You say Porchetta, I say Porketta…Let’s Have a Sandwich

Across the regional cuisines of the Americas are dishes which reflect both a point of origin and the place of creation. The unique hybrid of Japanese approaches with Peruvian ingredients as showcased by Nobu in New York is one of the more surprising combinations, and demonstrates this interplay of “point of origin” with “place of creation”.

Many hallmark dishes of Great Lakes Cuisine clearly express their “point of origin” in Germanic, Norwegian, or Polish traditions, yet they have been adapted not only to local ingredients, but also to local tastes, many times over several generations. Porchetta/Porketta is another great example of the process. Porchetta originates in Italy as a tradition of stuffing an entire pig with herbs and roasting until fall-apart tender. The current keeper of all that is good and sacred about Italian food in America, the prophet Mario Batali, recently shared his version of his Dad’s version in the December 2014 Food & Wine magazine. Iron Range Porketta is another “version”, handed down through generations of Italian immigrants coming to work in the Iron Range, which stretches across the northern sections of Minnesota and Wisconsin.

Iron Range Porketta caught our interest when an America’s Test Kitchen article ran a few years ago detailing a trip to Hibbing, MN, in pursuit of the fabled regional roast. Mario’s version gave us the inspiration to try something new with something traditionally Great Lakes. Instead of the lean roast with added fat from a sausage stuffing in Mario’s version, we stuck with the pork butt approach used by Fraboni’s in Hibbing, MN. But the addition of the fennel bulb in Mario’s version made sense, rather than simply the fronds and fennel seed. We also used fresh garlic rather than powder. Finally, many versions suggest the addition of vegetables under the roast while it cooks. Mario suggests red onion, his father uses carrots, onions and fennel bulb, a comment on the Hibbing article contends carrots, onions and potatoes are the right addition. We elected to add another staple of the Iron Range, rutabaga, along with red onion and fennel bulb. We served this as a Sunday dinner one night, but the real fun was adapting this into our version of a Porketta Sandwich.  The end result is neither traditional Iron Range, nor traditional Italian. It is Great Lakes Cuisine.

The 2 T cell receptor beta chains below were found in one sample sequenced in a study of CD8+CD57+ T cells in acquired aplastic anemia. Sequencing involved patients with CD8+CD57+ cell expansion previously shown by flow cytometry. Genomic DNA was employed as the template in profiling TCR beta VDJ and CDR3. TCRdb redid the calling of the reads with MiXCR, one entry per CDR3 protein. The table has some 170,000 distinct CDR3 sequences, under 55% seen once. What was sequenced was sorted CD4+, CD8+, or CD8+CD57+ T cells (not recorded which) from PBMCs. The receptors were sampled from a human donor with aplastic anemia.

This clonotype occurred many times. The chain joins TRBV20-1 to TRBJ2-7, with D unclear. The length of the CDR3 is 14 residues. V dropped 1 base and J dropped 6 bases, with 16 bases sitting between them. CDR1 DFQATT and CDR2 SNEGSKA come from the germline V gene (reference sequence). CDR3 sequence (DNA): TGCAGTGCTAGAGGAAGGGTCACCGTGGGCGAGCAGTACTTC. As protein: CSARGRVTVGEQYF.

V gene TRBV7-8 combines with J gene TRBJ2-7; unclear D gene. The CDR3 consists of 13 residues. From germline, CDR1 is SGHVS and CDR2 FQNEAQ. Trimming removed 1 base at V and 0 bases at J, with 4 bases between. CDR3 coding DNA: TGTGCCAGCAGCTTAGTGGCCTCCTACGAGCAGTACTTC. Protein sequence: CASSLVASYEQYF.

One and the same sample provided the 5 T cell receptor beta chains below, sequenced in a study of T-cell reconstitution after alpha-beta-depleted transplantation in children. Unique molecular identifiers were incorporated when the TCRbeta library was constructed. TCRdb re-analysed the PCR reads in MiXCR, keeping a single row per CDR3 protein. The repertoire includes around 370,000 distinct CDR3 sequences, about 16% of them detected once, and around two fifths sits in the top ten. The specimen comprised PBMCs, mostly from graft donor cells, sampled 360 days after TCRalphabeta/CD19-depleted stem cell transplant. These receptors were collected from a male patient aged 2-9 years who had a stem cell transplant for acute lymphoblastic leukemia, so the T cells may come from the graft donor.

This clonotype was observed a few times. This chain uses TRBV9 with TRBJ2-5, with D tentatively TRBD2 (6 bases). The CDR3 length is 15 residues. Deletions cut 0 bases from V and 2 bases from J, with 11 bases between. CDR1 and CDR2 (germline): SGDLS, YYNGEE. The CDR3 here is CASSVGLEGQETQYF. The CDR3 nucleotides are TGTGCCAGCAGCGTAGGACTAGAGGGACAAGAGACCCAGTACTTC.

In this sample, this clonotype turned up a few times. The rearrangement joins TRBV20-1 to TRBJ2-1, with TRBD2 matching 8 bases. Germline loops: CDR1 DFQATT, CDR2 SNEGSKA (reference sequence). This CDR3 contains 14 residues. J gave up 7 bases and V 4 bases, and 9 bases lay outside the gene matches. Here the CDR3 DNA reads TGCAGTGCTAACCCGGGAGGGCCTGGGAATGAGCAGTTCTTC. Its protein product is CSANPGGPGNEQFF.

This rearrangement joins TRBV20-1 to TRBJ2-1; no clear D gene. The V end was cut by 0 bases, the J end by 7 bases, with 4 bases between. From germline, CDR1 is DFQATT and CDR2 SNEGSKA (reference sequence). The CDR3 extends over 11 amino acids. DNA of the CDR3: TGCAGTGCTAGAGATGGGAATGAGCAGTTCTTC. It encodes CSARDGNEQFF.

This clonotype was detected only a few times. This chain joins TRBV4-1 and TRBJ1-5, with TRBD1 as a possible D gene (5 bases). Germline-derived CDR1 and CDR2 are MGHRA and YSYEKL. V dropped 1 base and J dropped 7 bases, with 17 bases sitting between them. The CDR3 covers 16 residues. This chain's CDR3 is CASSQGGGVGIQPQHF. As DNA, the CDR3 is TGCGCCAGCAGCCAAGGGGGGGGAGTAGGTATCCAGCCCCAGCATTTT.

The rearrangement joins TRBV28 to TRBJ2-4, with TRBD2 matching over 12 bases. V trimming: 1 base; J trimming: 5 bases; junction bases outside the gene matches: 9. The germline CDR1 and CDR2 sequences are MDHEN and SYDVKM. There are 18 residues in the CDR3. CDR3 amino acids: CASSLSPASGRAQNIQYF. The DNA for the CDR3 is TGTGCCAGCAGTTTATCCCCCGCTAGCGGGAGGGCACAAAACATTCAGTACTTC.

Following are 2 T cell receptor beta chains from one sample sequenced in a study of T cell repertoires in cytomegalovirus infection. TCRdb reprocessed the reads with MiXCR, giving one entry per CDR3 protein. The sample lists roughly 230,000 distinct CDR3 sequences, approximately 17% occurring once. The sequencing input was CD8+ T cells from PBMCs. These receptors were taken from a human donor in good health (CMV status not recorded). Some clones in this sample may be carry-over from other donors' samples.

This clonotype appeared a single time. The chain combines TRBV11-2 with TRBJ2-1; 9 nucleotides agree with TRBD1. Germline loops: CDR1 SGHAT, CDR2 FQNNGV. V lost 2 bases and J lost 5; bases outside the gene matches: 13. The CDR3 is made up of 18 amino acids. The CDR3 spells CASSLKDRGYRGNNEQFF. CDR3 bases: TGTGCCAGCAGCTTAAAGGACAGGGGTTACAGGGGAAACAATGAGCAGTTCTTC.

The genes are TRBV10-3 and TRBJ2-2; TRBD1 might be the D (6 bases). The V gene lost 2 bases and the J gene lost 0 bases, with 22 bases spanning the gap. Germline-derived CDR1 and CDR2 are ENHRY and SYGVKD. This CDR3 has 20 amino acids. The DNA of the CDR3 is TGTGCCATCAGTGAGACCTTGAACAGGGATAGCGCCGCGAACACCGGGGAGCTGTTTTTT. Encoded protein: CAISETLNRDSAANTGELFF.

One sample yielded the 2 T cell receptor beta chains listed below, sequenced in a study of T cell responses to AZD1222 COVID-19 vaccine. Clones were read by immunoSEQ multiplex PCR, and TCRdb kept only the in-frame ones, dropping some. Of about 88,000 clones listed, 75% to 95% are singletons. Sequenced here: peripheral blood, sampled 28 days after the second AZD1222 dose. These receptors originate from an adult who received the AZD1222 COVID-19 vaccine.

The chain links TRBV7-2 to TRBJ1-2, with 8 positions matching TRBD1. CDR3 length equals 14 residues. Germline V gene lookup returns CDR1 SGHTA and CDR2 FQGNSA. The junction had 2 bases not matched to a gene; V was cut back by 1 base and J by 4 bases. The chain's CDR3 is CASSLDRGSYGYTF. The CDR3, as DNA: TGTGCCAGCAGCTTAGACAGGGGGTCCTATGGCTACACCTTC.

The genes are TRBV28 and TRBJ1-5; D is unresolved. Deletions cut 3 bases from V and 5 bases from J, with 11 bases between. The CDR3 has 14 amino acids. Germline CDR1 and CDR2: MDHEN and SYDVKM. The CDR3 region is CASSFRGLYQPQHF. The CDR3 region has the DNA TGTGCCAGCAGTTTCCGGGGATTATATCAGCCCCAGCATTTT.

Porketta Sandwich

1 4 lb pork butt roast
1 bulb fennel, cored and sliced thin, 2 Tbs. fronds chopped
6 cloves garlic, sliced thin
1 Tbs. fennel seed
2 Tbs. coarse salt
½ Tbs. cracked black pepper

1 medium rutabaga, peeled, cut into 2 in. pieces
2 medium red onions, peeled and quartered

For red onion/fennel “ketchup”
¼ cup cider vinegar
1 ancho chile, rehydrated
Salt and sugar to taste

For rutabaga herb “butter”
1 Tbs. dried Italian herbs
Salt to taste

Hard rolls, such as a ciabatta

Pickled sweet peppers (optional)